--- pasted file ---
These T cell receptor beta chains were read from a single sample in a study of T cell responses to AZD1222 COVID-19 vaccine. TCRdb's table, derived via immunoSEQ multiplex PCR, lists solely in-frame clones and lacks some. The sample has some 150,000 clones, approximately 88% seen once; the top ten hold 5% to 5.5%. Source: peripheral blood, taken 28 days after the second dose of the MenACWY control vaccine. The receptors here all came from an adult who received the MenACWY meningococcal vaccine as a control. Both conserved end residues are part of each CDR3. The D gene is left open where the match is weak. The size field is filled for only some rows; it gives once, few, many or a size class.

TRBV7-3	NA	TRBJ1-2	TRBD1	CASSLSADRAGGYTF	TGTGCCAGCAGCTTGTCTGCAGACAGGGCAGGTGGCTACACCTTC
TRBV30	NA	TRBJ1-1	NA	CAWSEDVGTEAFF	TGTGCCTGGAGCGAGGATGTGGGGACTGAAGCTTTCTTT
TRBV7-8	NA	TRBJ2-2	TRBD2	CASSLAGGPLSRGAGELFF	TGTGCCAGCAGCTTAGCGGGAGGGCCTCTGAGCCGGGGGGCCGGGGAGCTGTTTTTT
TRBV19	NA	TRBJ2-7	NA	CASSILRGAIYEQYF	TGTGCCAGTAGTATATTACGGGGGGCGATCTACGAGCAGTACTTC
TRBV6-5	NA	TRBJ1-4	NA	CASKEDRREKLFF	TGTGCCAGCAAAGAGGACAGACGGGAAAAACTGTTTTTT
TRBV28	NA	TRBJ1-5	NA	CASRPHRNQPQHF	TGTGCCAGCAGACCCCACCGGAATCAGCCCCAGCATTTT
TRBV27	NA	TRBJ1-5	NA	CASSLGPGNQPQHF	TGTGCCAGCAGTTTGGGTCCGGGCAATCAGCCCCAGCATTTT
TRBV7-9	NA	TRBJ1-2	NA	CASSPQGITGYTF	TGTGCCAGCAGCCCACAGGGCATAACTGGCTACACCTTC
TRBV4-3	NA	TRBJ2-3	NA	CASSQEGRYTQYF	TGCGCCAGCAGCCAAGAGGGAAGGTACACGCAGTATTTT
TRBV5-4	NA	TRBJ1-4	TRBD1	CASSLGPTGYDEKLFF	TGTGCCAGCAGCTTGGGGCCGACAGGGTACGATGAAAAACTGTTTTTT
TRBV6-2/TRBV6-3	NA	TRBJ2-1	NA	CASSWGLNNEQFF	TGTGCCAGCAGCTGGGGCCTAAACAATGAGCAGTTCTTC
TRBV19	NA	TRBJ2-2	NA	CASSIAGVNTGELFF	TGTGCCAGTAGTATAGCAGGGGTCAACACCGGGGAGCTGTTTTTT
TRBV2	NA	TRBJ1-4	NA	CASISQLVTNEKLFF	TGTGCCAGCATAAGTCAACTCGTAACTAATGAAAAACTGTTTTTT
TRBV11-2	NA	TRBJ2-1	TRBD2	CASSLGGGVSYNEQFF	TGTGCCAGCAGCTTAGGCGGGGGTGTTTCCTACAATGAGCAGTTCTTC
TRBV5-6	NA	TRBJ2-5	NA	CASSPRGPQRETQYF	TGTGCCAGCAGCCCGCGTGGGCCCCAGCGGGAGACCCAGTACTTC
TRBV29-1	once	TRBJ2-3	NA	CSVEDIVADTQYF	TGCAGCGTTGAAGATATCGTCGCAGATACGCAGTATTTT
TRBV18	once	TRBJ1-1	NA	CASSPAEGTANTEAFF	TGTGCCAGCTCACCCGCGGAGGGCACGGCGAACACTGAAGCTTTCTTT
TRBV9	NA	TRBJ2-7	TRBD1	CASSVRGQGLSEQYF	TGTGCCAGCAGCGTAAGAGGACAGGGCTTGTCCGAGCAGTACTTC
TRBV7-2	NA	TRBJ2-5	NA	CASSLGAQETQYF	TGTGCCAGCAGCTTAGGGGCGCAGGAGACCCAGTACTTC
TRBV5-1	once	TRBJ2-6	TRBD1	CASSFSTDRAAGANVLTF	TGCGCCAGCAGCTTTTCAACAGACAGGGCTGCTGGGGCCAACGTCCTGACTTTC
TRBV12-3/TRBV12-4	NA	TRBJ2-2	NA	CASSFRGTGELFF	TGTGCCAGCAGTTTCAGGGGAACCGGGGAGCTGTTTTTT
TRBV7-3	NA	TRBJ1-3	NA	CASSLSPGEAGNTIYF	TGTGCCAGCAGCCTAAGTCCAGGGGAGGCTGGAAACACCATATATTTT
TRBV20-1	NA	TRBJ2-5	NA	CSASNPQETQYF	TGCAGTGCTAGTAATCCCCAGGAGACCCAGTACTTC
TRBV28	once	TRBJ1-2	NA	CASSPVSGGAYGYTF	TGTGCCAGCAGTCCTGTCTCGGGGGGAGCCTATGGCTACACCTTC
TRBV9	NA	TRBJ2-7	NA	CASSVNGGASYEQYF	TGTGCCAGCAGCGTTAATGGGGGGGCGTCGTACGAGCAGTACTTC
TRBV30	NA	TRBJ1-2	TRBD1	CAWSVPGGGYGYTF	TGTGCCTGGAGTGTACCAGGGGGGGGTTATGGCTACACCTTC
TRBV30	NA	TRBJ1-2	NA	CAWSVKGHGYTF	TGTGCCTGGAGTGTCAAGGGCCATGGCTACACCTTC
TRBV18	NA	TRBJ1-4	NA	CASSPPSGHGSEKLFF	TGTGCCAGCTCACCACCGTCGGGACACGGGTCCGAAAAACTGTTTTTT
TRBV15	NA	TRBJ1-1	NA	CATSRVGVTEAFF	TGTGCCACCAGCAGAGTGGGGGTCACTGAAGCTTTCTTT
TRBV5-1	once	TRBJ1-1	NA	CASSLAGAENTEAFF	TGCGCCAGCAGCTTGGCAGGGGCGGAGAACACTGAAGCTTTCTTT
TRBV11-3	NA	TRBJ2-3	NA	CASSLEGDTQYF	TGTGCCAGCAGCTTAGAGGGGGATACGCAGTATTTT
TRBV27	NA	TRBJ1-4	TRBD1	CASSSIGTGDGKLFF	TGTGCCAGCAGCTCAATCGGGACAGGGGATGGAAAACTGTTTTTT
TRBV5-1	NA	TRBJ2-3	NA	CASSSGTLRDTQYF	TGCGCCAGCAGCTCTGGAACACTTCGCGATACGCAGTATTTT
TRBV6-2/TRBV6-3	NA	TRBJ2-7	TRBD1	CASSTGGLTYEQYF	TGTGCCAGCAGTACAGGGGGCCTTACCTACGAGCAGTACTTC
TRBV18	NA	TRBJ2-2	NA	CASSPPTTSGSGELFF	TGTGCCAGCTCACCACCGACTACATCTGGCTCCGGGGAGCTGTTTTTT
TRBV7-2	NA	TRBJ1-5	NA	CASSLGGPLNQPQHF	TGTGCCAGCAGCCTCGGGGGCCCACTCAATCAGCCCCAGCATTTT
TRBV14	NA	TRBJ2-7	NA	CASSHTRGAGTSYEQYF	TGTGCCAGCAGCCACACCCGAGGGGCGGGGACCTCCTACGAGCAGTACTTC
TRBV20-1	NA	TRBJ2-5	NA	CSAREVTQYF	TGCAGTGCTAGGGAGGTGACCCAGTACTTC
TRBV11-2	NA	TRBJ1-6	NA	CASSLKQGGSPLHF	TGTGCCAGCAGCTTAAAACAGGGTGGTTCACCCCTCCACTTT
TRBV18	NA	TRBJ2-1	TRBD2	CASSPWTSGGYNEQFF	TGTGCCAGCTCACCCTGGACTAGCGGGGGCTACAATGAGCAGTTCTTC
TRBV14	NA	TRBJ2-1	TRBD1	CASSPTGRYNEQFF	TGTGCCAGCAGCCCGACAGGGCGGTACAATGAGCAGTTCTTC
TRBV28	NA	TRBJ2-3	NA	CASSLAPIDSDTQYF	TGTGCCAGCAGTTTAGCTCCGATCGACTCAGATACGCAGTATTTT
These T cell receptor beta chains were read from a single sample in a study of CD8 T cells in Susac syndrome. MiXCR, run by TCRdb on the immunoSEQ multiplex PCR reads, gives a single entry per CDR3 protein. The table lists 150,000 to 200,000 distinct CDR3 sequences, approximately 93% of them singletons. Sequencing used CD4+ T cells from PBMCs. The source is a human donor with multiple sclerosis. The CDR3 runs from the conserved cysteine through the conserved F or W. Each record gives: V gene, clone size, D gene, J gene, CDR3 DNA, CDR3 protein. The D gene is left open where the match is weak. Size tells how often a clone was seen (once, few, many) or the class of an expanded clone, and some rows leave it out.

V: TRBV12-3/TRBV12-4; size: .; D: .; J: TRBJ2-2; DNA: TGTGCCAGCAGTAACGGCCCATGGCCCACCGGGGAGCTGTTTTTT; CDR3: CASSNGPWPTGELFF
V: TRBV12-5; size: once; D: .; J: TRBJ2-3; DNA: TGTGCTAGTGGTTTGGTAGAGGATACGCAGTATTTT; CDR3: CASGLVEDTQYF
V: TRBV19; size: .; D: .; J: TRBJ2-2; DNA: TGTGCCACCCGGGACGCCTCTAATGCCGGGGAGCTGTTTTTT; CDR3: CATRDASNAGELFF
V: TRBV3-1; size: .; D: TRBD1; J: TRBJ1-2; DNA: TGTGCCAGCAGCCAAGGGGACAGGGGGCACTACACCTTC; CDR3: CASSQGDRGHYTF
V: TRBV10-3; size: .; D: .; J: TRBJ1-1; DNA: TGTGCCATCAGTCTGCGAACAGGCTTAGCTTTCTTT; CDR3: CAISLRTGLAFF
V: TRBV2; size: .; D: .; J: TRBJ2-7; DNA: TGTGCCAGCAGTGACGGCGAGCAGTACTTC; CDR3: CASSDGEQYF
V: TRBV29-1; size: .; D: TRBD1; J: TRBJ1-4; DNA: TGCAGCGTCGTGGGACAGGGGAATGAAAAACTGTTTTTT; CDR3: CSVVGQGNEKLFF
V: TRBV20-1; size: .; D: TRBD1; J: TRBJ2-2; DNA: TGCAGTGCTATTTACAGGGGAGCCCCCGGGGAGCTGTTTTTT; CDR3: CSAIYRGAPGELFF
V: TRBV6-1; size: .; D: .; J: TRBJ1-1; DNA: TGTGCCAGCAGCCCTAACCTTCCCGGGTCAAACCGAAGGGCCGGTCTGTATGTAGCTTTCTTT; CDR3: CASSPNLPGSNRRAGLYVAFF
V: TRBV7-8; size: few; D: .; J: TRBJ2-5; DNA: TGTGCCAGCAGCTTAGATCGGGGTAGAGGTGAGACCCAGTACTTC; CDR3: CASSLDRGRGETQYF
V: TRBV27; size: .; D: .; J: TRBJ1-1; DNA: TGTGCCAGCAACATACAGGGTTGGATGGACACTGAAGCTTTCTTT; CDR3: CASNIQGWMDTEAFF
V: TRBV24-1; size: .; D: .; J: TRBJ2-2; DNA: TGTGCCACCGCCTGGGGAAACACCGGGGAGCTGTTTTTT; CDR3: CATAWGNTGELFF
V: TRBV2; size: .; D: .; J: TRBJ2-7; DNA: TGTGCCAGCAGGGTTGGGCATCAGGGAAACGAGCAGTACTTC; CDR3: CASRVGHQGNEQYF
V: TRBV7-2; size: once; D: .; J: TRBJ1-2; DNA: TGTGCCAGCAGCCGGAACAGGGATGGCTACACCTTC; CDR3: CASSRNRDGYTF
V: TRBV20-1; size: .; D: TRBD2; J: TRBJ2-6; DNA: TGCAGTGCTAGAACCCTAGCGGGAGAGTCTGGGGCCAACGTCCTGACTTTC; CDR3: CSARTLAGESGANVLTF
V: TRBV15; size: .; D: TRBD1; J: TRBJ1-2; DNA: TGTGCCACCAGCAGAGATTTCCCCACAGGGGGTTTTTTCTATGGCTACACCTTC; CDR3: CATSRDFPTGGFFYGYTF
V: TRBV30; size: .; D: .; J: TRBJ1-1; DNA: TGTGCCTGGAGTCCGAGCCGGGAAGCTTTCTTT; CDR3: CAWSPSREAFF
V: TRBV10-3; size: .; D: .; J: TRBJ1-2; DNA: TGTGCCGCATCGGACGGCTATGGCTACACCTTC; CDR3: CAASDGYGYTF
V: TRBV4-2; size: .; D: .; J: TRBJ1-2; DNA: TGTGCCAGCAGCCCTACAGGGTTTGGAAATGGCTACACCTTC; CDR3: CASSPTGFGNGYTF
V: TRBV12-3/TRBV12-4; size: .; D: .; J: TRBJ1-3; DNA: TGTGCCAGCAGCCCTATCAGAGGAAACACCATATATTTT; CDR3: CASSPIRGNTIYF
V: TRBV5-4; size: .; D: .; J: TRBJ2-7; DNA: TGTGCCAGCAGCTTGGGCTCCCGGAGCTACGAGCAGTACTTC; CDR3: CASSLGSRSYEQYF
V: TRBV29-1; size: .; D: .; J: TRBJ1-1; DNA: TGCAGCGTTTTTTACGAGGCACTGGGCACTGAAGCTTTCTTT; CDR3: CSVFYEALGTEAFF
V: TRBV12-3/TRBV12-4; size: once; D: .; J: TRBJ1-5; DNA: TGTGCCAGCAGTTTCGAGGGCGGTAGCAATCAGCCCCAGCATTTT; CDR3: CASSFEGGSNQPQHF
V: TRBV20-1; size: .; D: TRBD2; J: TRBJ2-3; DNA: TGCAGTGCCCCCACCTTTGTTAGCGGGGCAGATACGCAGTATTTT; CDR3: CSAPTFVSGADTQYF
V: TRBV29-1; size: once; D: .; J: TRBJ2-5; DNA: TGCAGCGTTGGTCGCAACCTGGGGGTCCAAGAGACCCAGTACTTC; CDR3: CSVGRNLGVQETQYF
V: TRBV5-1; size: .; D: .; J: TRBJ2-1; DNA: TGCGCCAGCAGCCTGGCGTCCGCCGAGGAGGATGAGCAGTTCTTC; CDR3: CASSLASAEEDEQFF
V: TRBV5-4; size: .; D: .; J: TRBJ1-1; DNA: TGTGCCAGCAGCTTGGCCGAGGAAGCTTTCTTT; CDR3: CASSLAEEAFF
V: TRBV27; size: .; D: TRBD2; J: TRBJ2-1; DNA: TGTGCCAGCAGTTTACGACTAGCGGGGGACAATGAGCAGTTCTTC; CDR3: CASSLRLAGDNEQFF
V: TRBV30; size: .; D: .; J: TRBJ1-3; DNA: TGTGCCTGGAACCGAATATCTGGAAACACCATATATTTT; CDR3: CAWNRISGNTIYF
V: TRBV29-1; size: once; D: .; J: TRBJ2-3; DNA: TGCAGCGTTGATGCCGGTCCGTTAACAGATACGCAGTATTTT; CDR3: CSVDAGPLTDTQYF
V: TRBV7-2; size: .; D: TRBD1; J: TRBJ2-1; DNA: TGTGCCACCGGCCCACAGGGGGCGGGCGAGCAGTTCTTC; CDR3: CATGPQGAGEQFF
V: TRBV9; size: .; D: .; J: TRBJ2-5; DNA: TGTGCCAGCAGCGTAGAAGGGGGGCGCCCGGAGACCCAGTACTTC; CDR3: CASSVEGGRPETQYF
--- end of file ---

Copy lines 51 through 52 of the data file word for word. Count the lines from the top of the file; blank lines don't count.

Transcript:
V: TRBV29-1; size: .; D: TRBD1; J: TRBJ1-4; DNA: TGCAGCGTCGTGGGACAGGGGAATGAAAAACTGTTTTTT; CDR3: CSVVGQGNEKLFF
V: TRBV20-1; size: .; D: TRBD1; J: TRBJ2-2; DNA: TGCAGTGCTATTTACAGGGGAGCCCCCGGGGAGCTGTTTTTT; CDR3: CSAIYRGAPGELFF